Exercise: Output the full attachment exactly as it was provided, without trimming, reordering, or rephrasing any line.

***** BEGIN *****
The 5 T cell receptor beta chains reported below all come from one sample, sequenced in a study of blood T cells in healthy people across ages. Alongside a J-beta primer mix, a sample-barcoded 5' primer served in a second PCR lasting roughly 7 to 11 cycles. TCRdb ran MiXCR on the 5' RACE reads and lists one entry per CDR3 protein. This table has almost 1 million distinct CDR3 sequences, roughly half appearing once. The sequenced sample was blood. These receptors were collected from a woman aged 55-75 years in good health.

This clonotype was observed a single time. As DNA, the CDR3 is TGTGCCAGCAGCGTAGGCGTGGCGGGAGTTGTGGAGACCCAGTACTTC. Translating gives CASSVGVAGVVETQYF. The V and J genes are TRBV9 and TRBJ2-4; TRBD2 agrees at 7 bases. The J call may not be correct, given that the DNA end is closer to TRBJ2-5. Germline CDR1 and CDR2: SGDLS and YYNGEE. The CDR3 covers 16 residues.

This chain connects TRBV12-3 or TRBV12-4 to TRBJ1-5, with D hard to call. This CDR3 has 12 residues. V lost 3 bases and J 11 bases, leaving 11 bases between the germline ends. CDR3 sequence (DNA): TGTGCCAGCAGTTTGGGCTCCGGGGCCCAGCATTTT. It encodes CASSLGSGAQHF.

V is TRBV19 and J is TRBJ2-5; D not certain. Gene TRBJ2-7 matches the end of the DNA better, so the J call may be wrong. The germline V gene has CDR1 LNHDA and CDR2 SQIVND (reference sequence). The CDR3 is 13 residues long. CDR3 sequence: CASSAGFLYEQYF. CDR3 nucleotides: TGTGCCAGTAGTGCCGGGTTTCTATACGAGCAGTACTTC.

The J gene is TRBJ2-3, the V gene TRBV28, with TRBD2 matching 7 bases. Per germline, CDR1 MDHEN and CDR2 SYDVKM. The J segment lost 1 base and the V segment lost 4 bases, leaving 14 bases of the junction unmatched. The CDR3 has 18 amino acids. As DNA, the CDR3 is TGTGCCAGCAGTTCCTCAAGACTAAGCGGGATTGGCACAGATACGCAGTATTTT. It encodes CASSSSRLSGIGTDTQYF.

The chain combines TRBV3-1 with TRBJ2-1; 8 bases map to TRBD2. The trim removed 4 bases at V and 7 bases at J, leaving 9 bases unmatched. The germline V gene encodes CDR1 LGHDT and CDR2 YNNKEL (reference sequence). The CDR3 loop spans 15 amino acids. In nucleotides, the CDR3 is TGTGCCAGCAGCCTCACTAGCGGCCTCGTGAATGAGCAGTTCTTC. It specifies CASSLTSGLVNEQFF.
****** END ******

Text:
The 5 T cell receptor beta chains reported below all come from one sample, sequenced in a study of blood T cells in healthy people across ages. Alongside a J-beta primer mix, a sample-barcoded 5' primer served in a second PCR lasting roughly 7 to 11 cycles. TCRdb ran MiXCR on the 5' RACE reads and lists one entry per CDR3 protein. This table has almost 1 million distinct CDR3 sequences, roughly half appearing once. The sequenced sample was blood. These receptors were collected from a woman aged 55-75 years in good health.

This clonotype was observed a single time. As DNA, the CDR3 is TGTGCCAGCAGCGTAGGCGTGGCGGGAGTTGTGGAGACCCAGTACTTC. Translating gives CASSVGVAGVVETQYF. The V and J genes are TRBV9 and TRBJ2-4; TRBD2 agrees at 7 bases. The J call may not be correct, given that the DNA end is closer to TRBJ2-5. Germline CDR1 and CDR2: SGDLS and YYNGEE. The CDR3 covers 16 residues.

This chain connects TRBV12-3 or TRBV12-4 to TRBJ1-5, with D hard to call. This CDR3 has 12 residues. V lost 3 bases and J 11 bases, leaving 11 bases between the germline ends. CDR3 sequence (DNA): TGTGCCAGCAGTTTGGGCTCCGGGGCCCAGCATTTT. It encodes CASSLGSGAQHF.

V is TRBV19 and J is TRBJ2-5; D not certain. Gene TRBJ2-7 matches the end of the DNA better, so the J call may be wrong. The germline V gene has CDR1 LNHDA and CDR2 SQIVND (reference sequence). The CDR3 is 13 residues long. CDR3 sequence: CASSAGFLYEQYF. CDR3 nucleotides: TGTGCCAGTAGTGCCGGGTTTCTATACGAGCAGTACTTC.

The J gene is TRBJ2-3, the V gene TRBV28, with TRBD2 matching 7 bases. Per germline, CDR1 MDHEN and CDR2 SYDVKM. The J segment lost 1 base and the V segment lost 4 bases, leaving 14 bases of the junction unmatched. The CDR3 has 18 amino acids. As DNA, the CDR3 is TGTGCCAGCAGTTCCTCAAGACTAAGCGGGATTGGCACAGATACGCAGTATTTT. It encodes CASSSSRLSGIGTDTQYF.

The chain combines TRBV3-1 with TRBJ2-1; 8 bases map to TRBD2. The trim removed 4 bases at V and 7 bases at J, leaving 9 bases unmatched. The germline V gene encodes CDR1 LGHDT and CDR2 YNNKEL (reference sequence). The CDR3 loop spans 15 amino acids. In nucleotides, the CDR3 is TGTGCCAGCAGCCTCACTAGCGGCCTCGTGAATGAGCAGTTCTTC. It specifies CASSLTSGLVNEQFF.